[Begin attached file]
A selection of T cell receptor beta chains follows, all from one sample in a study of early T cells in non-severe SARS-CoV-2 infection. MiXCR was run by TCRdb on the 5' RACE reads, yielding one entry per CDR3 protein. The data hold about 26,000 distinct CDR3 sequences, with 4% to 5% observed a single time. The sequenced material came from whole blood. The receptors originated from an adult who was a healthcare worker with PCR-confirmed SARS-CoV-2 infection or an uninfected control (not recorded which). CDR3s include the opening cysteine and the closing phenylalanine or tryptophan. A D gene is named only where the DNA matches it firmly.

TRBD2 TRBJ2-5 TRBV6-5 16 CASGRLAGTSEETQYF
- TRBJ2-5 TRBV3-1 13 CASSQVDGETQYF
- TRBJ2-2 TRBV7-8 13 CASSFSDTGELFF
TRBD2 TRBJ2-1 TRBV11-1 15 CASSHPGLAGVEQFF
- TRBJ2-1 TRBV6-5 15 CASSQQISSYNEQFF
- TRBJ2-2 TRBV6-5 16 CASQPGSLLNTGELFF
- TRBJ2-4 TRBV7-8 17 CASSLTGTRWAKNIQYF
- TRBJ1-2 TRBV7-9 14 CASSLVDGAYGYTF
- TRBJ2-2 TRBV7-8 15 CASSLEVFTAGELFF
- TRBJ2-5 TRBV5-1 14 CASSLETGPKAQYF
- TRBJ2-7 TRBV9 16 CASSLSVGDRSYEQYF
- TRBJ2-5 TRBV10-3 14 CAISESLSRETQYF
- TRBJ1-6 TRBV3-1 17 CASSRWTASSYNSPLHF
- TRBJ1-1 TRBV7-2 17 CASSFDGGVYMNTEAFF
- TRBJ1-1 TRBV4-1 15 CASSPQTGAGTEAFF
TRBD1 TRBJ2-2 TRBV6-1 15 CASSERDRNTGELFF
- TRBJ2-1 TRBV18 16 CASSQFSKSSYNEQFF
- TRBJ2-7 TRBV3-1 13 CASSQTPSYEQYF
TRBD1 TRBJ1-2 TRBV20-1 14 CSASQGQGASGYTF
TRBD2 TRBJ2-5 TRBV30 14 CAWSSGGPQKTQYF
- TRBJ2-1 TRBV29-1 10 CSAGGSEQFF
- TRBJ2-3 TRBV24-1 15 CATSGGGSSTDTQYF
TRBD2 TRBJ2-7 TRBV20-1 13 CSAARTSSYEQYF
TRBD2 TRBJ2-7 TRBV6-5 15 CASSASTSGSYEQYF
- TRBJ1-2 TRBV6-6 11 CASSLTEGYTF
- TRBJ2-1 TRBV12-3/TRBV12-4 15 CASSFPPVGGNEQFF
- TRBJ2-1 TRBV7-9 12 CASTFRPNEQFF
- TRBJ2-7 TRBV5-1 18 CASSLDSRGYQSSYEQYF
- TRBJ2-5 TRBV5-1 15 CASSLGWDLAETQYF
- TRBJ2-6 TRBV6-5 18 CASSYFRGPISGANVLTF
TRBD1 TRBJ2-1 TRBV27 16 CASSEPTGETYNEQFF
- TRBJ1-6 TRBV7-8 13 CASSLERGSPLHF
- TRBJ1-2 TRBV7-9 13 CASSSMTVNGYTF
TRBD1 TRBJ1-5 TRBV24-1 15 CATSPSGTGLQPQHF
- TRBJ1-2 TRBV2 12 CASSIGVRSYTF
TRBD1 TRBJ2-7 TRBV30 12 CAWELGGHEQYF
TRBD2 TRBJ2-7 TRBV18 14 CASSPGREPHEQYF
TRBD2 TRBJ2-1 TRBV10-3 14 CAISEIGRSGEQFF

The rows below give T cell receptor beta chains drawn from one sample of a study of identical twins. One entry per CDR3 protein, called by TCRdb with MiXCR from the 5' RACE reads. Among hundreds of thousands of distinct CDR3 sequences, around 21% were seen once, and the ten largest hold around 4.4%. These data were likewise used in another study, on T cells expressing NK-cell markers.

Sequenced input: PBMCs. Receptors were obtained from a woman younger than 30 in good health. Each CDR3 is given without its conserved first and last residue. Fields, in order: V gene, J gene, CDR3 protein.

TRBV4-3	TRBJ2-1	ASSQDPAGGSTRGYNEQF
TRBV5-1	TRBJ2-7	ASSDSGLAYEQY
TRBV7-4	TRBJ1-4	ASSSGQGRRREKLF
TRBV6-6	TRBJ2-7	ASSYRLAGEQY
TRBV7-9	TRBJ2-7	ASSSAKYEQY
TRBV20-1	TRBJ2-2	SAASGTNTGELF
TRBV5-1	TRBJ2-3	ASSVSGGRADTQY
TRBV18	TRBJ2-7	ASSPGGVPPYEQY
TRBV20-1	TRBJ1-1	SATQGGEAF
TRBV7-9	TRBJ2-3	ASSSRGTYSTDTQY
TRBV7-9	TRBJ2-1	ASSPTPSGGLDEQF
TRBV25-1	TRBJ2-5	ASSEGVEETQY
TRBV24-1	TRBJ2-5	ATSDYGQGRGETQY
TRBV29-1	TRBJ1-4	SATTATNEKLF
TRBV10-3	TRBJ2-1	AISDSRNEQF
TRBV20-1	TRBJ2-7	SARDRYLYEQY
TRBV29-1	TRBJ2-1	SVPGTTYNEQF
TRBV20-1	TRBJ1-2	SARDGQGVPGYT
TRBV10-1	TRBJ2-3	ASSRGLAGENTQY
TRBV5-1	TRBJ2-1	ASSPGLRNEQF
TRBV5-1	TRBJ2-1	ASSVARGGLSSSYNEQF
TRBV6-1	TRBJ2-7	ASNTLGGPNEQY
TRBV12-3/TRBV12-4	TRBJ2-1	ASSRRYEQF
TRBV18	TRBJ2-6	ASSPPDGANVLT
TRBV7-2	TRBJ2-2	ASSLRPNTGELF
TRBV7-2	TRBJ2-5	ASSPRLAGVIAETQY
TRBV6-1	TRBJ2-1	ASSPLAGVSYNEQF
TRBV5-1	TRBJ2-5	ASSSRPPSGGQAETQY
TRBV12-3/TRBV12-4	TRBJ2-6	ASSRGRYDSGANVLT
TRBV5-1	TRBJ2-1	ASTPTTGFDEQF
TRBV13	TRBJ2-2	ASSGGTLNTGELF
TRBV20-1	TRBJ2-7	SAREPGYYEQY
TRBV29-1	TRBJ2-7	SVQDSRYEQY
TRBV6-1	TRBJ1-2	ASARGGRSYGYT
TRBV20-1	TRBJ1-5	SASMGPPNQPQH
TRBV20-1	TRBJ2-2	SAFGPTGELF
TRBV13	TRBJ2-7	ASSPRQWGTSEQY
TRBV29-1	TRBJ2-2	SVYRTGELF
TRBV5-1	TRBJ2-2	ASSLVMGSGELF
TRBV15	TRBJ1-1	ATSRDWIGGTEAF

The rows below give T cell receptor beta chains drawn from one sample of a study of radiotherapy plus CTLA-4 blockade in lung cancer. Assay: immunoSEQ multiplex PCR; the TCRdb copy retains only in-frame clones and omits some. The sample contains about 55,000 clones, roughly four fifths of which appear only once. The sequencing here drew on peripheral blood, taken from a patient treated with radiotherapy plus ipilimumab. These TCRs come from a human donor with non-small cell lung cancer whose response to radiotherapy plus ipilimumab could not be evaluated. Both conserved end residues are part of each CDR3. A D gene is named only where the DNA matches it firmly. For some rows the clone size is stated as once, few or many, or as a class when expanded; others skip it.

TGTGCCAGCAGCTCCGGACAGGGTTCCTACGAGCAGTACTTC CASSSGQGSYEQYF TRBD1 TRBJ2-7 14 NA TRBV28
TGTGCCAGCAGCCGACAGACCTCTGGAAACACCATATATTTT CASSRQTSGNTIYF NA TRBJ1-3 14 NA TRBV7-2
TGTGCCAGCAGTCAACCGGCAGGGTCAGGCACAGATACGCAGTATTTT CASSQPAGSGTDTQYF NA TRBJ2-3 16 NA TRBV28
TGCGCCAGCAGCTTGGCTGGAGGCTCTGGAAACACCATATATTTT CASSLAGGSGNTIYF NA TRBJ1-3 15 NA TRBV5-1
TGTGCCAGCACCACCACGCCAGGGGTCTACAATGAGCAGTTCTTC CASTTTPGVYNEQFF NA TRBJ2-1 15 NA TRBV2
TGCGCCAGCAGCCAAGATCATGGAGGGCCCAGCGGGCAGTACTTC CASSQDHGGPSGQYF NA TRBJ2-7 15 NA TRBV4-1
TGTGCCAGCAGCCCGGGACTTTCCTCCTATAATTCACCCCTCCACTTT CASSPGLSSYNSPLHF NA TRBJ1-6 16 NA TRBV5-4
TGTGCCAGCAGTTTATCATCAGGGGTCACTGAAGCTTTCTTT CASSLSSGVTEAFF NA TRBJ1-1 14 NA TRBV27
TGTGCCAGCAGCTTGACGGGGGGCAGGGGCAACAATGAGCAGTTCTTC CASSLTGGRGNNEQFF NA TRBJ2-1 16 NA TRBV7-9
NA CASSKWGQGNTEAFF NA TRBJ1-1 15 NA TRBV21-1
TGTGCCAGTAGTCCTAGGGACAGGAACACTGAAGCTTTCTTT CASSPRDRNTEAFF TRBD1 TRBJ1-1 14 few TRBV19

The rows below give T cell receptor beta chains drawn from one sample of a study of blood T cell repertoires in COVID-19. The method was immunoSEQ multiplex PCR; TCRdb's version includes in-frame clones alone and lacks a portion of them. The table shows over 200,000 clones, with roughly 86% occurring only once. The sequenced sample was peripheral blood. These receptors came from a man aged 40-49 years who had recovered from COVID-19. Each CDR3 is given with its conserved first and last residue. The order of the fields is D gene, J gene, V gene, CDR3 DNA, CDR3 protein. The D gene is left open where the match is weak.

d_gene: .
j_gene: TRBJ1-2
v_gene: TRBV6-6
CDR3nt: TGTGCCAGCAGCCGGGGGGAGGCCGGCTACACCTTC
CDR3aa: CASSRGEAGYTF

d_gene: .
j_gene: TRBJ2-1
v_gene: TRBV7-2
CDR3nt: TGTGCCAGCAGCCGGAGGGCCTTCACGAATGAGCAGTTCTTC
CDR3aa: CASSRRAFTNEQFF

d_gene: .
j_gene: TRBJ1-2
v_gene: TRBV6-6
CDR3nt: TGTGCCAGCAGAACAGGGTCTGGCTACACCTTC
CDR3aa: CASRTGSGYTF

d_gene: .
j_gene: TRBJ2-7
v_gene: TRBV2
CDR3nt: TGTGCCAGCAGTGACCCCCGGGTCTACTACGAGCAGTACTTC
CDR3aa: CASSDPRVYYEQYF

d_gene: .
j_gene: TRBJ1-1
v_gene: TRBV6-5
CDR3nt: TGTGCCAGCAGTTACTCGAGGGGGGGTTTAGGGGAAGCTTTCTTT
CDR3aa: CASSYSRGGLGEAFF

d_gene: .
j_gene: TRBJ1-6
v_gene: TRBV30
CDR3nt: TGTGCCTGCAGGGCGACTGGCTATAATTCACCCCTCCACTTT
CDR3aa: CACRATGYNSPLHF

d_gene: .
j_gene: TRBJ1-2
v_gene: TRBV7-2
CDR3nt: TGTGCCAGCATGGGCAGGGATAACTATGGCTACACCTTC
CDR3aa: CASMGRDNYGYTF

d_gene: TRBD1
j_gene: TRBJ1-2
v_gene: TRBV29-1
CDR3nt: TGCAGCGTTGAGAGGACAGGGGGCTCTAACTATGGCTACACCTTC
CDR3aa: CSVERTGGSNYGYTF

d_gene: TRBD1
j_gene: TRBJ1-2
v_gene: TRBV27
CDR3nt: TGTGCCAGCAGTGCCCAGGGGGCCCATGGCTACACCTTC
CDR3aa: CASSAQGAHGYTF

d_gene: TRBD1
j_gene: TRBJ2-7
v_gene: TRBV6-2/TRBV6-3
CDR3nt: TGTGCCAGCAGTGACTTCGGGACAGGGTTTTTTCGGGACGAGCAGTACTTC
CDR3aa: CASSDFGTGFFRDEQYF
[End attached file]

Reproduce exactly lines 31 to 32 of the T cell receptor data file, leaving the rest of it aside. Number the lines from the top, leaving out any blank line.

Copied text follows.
- TRBJ2-6 TRBV6-5 18 CASSYFRGPISGANVLTF
TRBD1 TRBJ2-1 TRBV27 16 CASSEPTGETYNEQFF